Sidenote: I have a banjo. I even wrote a song on it recently. But I am going to redo the song because Mumford and Sons have killed the banjo for me.

Wow. I sound pretty bitter, don’t I?

I didn’t hate it all. I’m so happy Kelly Clarkson won and we got to hear her sing. I just love her. She’s the best. And so adorable and honest. Her speech was just so earnest.

Beyonce and Ellen introducing Justin Timberlake were also adorable. And Justin put on an excellent performance – as he always does. And then Jay-Z joined him on stage and Jay-Z is The Coolest Person EVER, so that was good.

I was enjoying LL Cool J and Chuck D’s closing song, but then they through advertisements over it and that was just gross. Especially since they were attempting to pay tribute to MCA.

And the country singers were fine and unoffensive as usual.

Oh, and Jack White. Jack White was awesome. I need to put that album on my get list.

Friday, February 8, 2013

Things I Love Right Now

1. The Cure: Disintegration

I was big Cure fan in high school. I adored them. I wore the t-shirt I had for their Mixed Up album nearly every day. But sometimes I forget how much I love them and it’s nice to be reminded. I put Disintegration onto the iPod last week and have been very much enjoying it ever since. It’s just one of those perfect albums.

2. Dark Dark Dark: Who Needs Who

This album came out last year and I didn’t get it until late in the year and didn’t really start listening to it until December, so it didn’t quite make my Favorite Albums of 2012 list. Though now, it probably would. The album is full of beautifully stark piano driven songs with a quirky rock edge led by Nona Marie’s aching and honest voice. A must listen.

3. Republic
Republic is a bar on the West Bank of Minneapolis (they also just opened a location in Uptown).  The beer selection is plentiful, the food is fantastic, the atmosphere is perfect and they might just have the nicest staff of any bar in town. Go check it out!

And this isn’t really a thing I love…in fact, I really dislike asking people to do things for me. But I’m in a contest and I could use your vote! It’s for Vita.MN’s Are You Local? contest. And if I win, I get to perform at SXSW and it would just do wonders for my music side of life. You can vote HERE. THANK YOU SO MUCH!!!!

Tuesday, February 5, 2013

Little Faith

It’s amazing what little faith I have in myself. I doubt myself constantly. From the big to the little. For example, last night I went out. Got home late. It was snowing. I put the car in the garage. Went inside the house. Got ready for bed. Crawled into bed. Laid there for about 30 seconds and started wondering if I closed the garage door. I was so certain of my failure in closing the door that I got up out of bed, peeked out the front door, barefoot in a tanktop and shorts, in the snow and strained to see if the door was closed.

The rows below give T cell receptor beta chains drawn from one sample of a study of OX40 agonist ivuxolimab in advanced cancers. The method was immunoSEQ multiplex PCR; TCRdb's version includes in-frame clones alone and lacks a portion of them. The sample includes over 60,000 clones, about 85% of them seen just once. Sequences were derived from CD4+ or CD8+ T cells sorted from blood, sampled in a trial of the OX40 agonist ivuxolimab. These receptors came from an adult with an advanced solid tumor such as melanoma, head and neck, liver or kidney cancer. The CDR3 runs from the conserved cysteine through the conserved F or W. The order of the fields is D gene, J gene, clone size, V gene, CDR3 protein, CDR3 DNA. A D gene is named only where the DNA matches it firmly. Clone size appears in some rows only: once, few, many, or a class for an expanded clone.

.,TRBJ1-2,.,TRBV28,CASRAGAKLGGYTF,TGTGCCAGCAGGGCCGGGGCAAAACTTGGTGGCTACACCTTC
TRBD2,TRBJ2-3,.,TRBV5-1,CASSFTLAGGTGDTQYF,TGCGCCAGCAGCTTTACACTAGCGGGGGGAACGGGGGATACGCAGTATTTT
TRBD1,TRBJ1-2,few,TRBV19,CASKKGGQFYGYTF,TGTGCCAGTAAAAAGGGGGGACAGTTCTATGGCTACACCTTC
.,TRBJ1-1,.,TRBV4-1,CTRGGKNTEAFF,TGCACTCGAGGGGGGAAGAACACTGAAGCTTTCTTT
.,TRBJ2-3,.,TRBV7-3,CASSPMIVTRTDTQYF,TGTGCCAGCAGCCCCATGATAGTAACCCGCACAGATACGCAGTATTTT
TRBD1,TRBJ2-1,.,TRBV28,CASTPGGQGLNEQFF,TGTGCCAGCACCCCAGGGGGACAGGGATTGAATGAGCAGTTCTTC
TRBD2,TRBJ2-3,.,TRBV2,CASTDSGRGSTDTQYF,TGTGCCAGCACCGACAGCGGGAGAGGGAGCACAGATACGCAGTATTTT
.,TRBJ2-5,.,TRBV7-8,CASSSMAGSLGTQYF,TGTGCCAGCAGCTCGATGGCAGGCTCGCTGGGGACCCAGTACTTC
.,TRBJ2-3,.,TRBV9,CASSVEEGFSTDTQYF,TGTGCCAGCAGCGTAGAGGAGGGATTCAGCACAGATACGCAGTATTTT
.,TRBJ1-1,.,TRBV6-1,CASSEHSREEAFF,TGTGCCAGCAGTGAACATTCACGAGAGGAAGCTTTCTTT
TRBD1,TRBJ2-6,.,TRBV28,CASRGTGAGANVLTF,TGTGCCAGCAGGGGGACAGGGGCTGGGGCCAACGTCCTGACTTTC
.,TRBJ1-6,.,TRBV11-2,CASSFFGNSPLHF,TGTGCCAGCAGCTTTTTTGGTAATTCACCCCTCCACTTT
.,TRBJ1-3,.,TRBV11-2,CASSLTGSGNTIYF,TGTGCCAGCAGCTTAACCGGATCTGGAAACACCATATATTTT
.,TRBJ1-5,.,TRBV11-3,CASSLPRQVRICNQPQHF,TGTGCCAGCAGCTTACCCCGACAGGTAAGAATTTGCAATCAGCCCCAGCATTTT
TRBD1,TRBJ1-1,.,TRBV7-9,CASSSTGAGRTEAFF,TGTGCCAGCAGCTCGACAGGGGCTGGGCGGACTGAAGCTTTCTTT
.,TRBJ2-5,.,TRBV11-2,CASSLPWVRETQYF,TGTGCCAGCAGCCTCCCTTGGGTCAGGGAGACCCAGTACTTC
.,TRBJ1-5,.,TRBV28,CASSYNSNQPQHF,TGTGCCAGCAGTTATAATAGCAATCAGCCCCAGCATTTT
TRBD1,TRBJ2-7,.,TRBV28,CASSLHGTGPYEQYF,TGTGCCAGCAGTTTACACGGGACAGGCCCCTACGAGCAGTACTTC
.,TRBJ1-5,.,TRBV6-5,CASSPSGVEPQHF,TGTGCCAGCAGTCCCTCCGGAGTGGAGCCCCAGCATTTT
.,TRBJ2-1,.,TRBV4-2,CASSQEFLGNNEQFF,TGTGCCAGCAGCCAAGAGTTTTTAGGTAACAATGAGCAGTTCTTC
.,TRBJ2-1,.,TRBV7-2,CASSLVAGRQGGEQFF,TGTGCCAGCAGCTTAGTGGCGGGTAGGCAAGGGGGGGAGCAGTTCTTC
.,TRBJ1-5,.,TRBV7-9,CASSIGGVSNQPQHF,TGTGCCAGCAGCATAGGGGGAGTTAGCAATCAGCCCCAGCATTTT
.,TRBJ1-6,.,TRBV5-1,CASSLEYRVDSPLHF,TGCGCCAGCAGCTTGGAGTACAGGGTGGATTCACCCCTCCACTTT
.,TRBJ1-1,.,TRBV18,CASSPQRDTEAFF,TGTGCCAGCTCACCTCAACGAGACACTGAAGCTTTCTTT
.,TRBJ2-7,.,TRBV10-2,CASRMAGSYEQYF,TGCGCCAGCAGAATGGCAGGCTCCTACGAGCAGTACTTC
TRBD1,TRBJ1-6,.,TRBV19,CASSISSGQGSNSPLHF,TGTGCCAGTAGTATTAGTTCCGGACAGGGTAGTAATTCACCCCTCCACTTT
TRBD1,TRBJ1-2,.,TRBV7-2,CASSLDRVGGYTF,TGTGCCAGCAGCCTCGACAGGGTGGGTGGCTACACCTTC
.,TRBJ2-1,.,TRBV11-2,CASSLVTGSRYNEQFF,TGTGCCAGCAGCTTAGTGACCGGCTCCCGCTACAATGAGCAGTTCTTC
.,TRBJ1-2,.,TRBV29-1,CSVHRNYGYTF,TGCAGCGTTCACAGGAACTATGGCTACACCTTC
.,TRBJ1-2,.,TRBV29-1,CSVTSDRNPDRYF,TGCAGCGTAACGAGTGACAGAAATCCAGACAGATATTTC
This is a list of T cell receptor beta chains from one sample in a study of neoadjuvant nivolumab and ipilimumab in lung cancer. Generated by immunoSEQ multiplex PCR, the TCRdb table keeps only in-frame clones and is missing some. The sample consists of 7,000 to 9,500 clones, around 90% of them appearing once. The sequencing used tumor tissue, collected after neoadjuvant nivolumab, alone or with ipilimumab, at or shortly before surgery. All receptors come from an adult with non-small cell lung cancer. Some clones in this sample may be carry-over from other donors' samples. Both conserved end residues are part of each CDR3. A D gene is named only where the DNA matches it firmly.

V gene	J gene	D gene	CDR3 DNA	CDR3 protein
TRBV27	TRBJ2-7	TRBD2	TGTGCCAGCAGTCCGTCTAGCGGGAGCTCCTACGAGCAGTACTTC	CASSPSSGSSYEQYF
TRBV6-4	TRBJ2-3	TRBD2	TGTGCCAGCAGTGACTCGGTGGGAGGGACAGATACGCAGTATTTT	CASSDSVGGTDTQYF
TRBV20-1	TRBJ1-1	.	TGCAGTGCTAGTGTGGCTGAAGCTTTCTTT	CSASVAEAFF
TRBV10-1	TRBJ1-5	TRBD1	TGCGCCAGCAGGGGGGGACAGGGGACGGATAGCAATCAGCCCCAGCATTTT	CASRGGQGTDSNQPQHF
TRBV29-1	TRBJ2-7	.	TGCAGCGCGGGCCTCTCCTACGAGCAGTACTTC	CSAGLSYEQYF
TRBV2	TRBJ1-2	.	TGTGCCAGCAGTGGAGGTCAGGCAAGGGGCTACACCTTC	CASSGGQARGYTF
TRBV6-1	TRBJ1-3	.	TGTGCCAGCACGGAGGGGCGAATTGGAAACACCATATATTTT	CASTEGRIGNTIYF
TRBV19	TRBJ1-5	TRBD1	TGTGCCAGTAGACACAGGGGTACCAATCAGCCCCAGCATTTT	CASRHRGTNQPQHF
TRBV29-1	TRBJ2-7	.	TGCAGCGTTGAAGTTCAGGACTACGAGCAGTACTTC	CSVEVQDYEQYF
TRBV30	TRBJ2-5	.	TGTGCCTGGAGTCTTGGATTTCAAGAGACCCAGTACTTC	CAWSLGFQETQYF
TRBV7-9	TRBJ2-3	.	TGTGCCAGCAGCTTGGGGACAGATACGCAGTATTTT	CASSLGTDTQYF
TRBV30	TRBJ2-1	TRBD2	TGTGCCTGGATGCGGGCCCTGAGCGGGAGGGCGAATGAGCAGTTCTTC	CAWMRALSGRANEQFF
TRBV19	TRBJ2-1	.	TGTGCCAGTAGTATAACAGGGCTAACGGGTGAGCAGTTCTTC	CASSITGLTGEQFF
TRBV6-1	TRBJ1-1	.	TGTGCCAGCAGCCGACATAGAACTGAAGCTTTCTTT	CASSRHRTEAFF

Of course it was. It would be harder for me to forget to close the door.

But I do this all the time.

Every time it is my responsibility to do something like that, I doubt that I actually did it. Even if it’s just being the last one to bed at night and locking the front door. Or being the last one to leave the house and making sure the stove is turned off – even if I haven’t used it!

Geez. OCD much? Right?

It’s like I am so certain that I’ve failed that I just assume that I’ve done something wrong even if the opportunity to do something wrong isn’t there. This applies to work, too. If something goes wrong at work, I’m always certain that I must have had something to do with it. I am constantly double-checking my work to make sure I haven’t made a mistake. I’ve been known to offer up myself to blame for something even if there is no way I could have done it.

So, after it was confirmed that I did indeed close the garage door, I laid in bed thinking about all of this and trying to trace back to why I assume that I’m always in the wrong.

My family has always been very supportive of me. I certainly did not grow up in the most typical of environments. I grew up with a single father who did not find education to be the most important thing. It’s not that he didn’t think it was important to be smart, but he really just thought of high school as something you got through so you could get a job and start earning your keep. There was not a lot of pushing me to excel. But, at the same time, it’s not like he ever told me that I was terrible at things. He treated me like I was the princess who could do no wrong. So I don’t think it stems from there.

Teachers were always encouraging.

Siblings may have teased, but they never made me feel too terrible.

This all seems to have started in adulthood. And I just have no idea what brought this on. My OCD tendencies have really exploded over the last couple of years. I’ve always been ridiculously superstitious. I have rituals I have to do at night because if I don’t I fear everything will go horribly wrong in life. (yep, I know. I’m crazy).

But this assumption that I’ve probably screwed up is not really an OCD thing. It’s totally a self-confidence thing, I know.

And it’s very very annoying.

And all this talk about little faith has put the song “Little Faith” by The National in my head.